8. Talk to us a bit about your grounds crew. How many do you have on staff and what is the critical part of assembling a top-notch crew?
I have an outstanding crew and the majority have been with me here for many years. I enjoy hearing their input and ask that if they come to me with a problem that they also have a recommendation for a solution. We work together and everyone has a good understanding of what needs to get done and how to do it. They are dedicated and work very hard. It is never Me or I, it’s always Us or We.
9. What question haven’t we asked, that you would like to answer? Ask it and answer it, please, and thank you for your time today.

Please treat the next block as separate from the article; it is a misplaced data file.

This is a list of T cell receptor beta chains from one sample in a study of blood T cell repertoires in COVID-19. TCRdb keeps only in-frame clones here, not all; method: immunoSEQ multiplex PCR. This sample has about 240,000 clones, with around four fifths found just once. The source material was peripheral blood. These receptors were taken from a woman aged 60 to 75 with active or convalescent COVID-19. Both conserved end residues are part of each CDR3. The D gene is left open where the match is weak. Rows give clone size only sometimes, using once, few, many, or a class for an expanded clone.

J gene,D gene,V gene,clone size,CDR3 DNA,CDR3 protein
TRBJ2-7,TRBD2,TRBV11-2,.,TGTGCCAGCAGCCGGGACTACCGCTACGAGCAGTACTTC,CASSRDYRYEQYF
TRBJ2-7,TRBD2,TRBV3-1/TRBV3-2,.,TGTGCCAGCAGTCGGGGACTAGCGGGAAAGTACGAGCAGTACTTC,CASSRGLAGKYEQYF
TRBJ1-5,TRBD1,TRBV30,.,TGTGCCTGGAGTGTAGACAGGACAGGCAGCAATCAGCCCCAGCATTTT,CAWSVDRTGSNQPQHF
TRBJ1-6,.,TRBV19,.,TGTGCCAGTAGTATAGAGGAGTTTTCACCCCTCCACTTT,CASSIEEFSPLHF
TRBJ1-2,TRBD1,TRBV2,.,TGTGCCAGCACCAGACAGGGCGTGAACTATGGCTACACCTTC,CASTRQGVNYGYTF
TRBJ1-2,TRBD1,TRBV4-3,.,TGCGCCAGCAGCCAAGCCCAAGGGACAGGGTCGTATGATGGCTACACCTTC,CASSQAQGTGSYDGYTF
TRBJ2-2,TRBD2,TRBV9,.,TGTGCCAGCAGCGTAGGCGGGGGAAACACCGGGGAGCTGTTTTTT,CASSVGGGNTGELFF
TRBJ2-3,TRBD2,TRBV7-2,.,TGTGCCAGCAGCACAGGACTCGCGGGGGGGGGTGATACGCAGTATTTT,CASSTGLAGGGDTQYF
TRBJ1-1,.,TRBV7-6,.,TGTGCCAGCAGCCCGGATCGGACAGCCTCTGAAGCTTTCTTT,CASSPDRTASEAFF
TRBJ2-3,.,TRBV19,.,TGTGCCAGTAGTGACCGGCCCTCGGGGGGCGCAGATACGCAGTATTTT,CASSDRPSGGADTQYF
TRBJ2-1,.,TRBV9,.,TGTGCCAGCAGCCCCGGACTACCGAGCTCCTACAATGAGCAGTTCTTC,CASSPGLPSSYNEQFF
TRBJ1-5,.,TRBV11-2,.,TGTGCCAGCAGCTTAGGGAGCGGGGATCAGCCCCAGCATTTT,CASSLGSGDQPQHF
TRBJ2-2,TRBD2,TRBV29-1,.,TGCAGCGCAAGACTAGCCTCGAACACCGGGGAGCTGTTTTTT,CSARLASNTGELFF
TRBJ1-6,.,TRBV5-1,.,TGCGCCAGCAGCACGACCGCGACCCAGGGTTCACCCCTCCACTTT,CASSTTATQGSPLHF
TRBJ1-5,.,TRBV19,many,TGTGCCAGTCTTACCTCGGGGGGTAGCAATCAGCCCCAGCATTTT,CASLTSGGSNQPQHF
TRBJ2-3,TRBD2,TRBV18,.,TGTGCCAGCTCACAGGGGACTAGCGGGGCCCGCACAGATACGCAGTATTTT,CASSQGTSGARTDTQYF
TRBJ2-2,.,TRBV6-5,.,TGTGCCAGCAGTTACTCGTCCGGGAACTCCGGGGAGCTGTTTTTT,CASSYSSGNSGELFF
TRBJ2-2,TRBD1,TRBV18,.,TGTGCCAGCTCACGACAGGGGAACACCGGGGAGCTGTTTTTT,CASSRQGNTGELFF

What do you do in the Winter?
This is the most frequent question I am asked. We are not only responsible for snow removal, we also have to refurbish and sharpen reels on all of our equipment which is done by our Equipment manager, Jim Fleckenstein. We refurbish all of the course accessories which include benches, ballwashers, tee markers, hazard stakes and divot boxes. And we are out on the course all winter. We clean up debris, remove and prune trees, monitor ice and snow and remove ice or snow from greens if necessary and whatever else we can do to reduce our springtime workload.
Personally wintertime is time to file my DEC reports for water use and pesticide applications. The budget is fine tuned and orders are placed for the upcoming year. I do a bit of traveling as well and try to focus on my family and projects at home before another season starts.